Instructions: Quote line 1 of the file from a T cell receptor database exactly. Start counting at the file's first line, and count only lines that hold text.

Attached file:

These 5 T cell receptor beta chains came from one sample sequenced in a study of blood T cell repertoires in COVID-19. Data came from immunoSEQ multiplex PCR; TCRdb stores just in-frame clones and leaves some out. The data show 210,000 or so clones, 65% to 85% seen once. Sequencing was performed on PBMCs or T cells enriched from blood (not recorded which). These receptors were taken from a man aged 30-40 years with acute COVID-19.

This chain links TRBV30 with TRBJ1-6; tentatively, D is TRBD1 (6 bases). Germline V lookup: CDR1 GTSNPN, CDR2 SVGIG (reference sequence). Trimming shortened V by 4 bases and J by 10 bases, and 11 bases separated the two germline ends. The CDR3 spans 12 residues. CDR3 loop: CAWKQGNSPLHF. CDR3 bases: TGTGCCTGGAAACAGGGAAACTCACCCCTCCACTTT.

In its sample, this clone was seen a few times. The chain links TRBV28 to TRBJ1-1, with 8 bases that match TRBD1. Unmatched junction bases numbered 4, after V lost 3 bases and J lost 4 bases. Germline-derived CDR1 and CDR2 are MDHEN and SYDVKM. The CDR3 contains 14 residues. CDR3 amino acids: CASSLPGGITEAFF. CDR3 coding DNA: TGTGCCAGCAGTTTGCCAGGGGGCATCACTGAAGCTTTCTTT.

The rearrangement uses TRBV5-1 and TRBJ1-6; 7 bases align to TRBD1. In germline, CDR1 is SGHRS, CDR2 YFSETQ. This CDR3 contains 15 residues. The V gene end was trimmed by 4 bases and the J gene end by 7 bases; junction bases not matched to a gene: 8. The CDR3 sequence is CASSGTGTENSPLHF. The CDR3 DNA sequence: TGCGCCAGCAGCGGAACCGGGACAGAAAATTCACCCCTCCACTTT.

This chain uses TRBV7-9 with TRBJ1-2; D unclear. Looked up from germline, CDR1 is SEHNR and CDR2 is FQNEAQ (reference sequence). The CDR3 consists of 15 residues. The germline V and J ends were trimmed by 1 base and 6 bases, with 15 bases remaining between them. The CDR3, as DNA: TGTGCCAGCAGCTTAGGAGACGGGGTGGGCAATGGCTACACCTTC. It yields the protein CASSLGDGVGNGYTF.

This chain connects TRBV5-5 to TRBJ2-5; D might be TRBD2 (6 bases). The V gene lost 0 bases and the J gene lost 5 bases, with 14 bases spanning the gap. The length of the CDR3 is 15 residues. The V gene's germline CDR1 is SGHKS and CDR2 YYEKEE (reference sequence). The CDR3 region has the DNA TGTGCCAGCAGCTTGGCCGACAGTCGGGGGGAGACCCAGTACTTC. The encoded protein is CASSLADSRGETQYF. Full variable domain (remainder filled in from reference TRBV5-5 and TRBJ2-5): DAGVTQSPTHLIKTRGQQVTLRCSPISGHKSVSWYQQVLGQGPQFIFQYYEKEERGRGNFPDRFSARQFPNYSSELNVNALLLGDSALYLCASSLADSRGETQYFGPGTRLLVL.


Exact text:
These 5 T cell receptor beta chains came from one sample sequenced in a study of blood T cell repertoires in COVID-19. Data came from immunoSEQ multiplex PCR; TCRdb stores just in-frame clones and leaves some out. The data show 210,000 or so clones, 65% to 85% seen once. Sequencing was performed on PBMCs or T cells enriched from blood (not recorded which). These receptors were taken from a man aged 30-40 years with acute COVID-19.